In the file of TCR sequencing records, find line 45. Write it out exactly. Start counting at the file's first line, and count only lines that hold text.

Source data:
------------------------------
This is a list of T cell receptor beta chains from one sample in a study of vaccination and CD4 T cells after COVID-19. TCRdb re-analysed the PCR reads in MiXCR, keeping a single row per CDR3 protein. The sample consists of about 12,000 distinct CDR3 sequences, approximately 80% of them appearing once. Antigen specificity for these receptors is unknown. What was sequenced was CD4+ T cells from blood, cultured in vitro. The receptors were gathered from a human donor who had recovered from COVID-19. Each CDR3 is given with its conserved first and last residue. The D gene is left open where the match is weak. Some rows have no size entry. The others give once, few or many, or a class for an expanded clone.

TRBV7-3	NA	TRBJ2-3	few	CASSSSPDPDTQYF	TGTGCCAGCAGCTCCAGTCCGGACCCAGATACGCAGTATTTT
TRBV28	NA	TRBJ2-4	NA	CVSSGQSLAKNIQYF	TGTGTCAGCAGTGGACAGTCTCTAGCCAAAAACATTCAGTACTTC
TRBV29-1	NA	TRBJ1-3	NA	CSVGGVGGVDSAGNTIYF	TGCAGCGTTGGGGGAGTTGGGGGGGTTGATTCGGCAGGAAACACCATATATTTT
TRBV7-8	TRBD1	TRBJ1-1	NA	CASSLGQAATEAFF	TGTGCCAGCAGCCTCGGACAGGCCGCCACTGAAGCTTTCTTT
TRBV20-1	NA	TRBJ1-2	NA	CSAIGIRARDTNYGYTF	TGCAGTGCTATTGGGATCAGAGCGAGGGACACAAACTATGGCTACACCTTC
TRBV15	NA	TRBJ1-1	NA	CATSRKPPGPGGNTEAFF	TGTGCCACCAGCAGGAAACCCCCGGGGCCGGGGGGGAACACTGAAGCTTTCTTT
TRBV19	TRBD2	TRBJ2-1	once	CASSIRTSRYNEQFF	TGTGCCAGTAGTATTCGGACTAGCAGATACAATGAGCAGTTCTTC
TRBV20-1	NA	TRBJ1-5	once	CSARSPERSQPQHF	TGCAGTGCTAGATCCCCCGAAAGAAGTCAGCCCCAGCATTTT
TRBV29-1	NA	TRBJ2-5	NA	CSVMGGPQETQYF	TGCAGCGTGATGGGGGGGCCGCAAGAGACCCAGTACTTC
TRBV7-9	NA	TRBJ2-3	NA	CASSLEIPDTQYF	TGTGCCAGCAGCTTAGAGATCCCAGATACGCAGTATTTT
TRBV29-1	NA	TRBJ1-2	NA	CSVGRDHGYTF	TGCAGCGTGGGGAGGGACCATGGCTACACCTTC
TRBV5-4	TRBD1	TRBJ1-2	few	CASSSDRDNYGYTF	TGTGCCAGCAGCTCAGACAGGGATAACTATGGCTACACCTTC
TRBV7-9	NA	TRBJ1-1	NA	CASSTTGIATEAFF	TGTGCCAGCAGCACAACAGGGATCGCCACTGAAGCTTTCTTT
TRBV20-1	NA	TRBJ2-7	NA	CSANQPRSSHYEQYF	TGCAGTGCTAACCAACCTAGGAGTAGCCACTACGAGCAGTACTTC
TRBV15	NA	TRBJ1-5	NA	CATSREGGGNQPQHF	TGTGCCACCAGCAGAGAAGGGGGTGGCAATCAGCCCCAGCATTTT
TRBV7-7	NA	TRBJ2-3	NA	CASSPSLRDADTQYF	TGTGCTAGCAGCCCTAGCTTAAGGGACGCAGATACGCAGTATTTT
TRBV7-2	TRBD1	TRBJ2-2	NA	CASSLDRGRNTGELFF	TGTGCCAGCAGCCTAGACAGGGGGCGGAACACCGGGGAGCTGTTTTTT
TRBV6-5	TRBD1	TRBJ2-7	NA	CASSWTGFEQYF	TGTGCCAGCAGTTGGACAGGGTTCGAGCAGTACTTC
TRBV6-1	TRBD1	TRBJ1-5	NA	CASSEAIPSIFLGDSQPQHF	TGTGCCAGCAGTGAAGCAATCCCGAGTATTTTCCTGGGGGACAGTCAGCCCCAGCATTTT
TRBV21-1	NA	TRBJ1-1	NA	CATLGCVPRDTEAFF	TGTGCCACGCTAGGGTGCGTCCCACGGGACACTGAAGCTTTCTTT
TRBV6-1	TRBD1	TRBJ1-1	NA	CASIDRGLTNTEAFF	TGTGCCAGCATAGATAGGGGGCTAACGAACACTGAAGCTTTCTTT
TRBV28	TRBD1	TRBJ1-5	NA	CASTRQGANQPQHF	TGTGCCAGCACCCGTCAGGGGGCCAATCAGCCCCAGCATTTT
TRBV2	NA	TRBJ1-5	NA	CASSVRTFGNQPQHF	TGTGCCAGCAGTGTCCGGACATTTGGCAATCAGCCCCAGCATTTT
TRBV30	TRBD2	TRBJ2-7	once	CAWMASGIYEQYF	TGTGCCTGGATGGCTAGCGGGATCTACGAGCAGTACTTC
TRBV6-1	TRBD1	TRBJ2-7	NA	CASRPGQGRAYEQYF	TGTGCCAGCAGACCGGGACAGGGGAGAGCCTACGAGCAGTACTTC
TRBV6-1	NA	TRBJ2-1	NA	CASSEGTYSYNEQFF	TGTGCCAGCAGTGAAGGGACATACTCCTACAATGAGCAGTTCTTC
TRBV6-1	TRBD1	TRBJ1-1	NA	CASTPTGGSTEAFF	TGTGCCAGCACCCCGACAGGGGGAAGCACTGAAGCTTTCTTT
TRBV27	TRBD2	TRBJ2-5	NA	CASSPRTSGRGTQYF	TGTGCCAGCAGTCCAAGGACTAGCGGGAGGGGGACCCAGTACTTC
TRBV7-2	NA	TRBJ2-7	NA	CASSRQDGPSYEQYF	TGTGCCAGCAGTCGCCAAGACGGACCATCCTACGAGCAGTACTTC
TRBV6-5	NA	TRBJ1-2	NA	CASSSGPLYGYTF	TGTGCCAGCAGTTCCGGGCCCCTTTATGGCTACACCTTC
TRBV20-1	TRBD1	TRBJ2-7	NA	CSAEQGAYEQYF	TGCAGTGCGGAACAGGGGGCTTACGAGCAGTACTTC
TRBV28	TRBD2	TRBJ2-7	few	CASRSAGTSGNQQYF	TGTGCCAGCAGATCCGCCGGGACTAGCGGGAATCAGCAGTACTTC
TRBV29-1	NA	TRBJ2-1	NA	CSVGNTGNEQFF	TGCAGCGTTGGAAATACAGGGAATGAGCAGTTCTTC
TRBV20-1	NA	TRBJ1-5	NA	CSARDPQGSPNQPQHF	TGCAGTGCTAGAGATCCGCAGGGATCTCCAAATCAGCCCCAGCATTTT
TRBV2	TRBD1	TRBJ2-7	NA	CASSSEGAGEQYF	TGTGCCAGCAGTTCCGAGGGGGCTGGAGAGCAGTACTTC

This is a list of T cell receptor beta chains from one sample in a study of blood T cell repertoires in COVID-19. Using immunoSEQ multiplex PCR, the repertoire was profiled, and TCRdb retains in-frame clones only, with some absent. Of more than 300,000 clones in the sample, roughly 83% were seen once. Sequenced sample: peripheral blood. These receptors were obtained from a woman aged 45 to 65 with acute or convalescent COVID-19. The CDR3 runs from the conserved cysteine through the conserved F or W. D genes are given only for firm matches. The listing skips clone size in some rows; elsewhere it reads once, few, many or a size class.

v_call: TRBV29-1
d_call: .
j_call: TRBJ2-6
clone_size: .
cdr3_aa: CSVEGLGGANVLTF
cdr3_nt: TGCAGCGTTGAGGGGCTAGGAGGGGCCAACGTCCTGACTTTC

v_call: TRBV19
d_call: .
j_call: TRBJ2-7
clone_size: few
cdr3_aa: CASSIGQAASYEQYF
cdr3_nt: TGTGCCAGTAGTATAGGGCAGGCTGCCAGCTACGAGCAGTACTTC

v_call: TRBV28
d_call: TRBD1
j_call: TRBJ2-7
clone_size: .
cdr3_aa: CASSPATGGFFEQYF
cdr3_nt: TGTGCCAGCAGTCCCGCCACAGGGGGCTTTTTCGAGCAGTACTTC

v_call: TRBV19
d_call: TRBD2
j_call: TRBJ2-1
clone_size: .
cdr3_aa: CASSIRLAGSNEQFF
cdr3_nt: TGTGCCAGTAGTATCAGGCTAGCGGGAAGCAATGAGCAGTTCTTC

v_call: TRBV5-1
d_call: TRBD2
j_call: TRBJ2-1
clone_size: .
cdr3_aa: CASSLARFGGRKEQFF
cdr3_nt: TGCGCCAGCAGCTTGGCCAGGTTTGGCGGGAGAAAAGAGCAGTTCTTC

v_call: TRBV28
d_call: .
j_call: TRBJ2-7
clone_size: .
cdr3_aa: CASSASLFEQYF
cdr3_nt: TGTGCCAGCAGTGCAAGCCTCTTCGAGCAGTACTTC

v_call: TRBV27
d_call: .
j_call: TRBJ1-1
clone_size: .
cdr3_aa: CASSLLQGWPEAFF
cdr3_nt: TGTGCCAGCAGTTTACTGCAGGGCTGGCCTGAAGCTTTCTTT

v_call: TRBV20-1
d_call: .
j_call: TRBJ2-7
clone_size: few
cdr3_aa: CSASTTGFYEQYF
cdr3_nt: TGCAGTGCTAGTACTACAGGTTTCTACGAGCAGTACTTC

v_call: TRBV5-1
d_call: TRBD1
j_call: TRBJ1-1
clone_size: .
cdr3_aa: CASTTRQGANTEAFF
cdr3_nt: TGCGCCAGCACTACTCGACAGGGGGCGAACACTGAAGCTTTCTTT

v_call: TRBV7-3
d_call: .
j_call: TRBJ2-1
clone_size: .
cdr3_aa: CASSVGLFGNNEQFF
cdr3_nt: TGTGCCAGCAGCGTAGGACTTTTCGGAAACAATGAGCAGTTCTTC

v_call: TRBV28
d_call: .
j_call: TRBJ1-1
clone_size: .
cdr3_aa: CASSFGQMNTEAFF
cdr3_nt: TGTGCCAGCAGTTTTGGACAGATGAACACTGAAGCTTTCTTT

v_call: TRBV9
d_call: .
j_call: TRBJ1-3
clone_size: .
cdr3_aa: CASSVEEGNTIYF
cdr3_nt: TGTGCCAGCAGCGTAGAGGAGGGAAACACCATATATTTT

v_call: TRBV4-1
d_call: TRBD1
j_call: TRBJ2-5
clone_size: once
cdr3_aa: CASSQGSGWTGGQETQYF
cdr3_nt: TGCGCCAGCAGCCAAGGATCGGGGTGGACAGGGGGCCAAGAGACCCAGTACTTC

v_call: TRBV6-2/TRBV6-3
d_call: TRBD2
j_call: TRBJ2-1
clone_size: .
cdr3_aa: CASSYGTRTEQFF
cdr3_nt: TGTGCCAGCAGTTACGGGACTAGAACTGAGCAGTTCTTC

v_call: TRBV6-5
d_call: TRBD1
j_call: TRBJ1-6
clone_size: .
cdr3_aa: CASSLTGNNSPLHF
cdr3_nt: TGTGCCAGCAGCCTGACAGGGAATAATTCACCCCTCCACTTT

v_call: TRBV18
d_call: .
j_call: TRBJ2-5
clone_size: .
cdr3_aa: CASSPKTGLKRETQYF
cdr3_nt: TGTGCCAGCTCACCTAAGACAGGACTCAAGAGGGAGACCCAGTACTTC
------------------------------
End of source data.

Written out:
d_call: .